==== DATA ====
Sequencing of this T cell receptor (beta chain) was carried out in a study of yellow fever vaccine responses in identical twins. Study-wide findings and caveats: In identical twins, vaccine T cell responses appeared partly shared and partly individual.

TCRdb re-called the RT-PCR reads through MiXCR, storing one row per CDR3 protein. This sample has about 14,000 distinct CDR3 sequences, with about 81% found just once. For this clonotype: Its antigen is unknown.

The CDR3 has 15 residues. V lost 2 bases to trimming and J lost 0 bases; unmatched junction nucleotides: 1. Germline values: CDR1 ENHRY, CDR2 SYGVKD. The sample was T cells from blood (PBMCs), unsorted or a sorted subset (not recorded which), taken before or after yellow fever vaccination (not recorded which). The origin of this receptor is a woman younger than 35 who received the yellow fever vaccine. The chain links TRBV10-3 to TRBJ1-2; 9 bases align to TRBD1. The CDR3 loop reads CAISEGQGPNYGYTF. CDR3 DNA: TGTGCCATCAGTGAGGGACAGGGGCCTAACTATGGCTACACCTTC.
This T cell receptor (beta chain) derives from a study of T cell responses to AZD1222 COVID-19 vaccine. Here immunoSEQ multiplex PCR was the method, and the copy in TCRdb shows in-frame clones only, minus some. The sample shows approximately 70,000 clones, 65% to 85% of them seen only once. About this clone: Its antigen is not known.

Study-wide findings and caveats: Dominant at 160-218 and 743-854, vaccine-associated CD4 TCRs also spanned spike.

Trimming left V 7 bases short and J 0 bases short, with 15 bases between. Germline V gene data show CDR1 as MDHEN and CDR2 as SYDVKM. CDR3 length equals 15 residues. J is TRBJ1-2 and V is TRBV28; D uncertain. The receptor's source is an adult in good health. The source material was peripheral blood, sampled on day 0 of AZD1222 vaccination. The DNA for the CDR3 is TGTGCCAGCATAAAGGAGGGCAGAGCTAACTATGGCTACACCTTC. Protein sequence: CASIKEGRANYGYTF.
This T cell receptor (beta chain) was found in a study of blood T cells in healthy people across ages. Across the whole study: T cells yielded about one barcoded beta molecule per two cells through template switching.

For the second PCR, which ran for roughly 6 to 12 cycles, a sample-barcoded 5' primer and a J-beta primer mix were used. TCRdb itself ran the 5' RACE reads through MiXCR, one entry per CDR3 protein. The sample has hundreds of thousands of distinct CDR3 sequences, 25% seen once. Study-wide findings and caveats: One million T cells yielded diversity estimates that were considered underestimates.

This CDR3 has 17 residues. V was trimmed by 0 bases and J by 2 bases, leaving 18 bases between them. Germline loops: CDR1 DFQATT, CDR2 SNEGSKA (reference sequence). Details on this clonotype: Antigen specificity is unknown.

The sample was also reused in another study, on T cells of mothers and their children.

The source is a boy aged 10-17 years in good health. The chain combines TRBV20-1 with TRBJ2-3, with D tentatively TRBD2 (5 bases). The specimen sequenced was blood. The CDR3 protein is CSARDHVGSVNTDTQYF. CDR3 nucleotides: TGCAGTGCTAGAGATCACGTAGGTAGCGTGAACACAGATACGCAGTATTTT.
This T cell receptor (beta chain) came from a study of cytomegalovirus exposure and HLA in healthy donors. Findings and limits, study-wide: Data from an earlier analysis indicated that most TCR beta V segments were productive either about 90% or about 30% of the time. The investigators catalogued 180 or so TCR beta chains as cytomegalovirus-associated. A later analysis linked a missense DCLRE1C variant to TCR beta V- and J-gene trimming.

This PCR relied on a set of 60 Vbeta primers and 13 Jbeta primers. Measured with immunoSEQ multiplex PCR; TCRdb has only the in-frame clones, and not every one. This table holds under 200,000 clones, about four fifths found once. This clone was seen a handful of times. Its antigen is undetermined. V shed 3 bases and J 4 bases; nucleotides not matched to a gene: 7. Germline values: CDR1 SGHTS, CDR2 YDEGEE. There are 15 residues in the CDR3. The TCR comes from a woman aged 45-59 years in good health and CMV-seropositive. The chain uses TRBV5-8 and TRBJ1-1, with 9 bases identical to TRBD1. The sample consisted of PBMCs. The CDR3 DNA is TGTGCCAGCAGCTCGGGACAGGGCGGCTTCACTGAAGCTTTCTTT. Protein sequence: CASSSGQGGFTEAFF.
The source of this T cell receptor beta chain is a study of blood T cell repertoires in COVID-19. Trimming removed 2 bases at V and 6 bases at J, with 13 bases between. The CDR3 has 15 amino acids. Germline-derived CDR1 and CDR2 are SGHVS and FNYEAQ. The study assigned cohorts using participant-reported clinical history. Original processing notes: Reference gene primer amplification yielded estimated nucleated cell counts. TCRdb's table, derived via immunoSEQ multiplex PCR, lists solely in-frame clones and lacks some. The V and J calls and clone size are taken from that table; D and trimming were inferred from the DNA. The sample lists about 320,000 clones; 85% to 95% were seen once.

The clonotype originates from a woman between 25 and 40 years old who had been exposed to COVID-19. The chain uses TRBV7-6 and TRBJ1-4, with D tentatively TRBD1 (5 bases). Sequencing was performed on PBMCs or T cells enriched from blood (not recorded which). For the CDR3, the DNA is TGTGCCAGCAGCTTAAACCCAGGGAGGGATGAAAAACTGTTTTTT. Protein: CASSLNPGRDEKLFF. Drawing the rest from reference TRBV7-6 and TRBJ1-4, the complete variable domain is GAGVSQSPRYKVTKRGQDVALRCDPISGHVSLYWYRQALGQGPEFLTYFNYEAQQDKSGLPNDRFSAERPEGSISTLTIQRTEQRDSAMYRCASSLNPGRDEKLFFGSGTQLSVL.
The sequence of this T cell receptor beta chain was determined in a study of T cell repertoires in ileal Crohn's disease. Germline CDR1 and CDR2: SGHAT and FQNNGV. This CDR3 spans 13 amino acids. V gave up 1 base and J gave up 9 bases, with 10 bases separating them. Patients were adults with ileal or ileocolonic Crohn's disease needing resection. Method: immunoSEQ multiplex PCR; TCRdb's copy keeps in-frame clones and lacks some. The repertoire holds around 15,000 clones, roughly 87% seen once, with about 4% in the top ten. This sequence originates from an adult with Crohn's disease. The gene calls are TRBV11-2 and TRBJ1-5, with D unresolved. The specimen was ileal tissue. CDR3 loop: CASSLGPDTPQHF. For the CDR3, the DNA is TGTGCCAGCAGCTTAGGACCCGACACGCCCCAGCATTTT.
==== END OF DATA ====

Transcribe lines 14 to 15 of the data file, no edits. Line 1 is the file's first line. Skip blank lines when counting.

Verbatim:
The source of this T cell receptor beta chain is a study of blood T cell repertoires in COVID-19. Trimming removed 2 bases at V and 6 bases at J, with 13 bases between. The CDR3 has 15 amino acids. Germline-derived CDR1 and CDR2 are SGHVS and FNYEAQ. The study assigned cohorts using participant-reported clinical history. Original processing notes: Reference gene primer amplification yielded estimated nucleated cell counts. TCRdb's table, derived via immunoSEQ multiplex PCR, lists solely in-frame clones and lacks some. The V and J calls and clone size are taken from that table; D and trimming were inferred from the DNA. The sample lists about 320,000 clones; 85% to 95% were seen once.

The clonotype originates from a woman between 25 and 40 years old who had been exposed to COVID-19. The chain uses TRBV7-6 and TRBJ1-4, with D tentatively TRBD1 (5 bases). Sequencing was performed on PBMCs or T cells enriched from blood (not recorded which). For the CDR3, the DNA is TGTGCCAGCAGCTTAAACCCAGGGAGGGATGAAAAACTGTTTTTT. Protein: CASSLNPGRDEKLFF. Drawing the rest from reference TRBV7-6 and TRBJ1-4, the complete variable domain is GAGVSQSPRYKVTKRGQDVALRCDPISGHVSLYWYRQALGQGPEFLTYFNYEAQQDKSGLPNDRFSAERPEGSISTLTIQRTEQRDSAMYRCASSLNPGRDEKLFFGSGTQLSVL.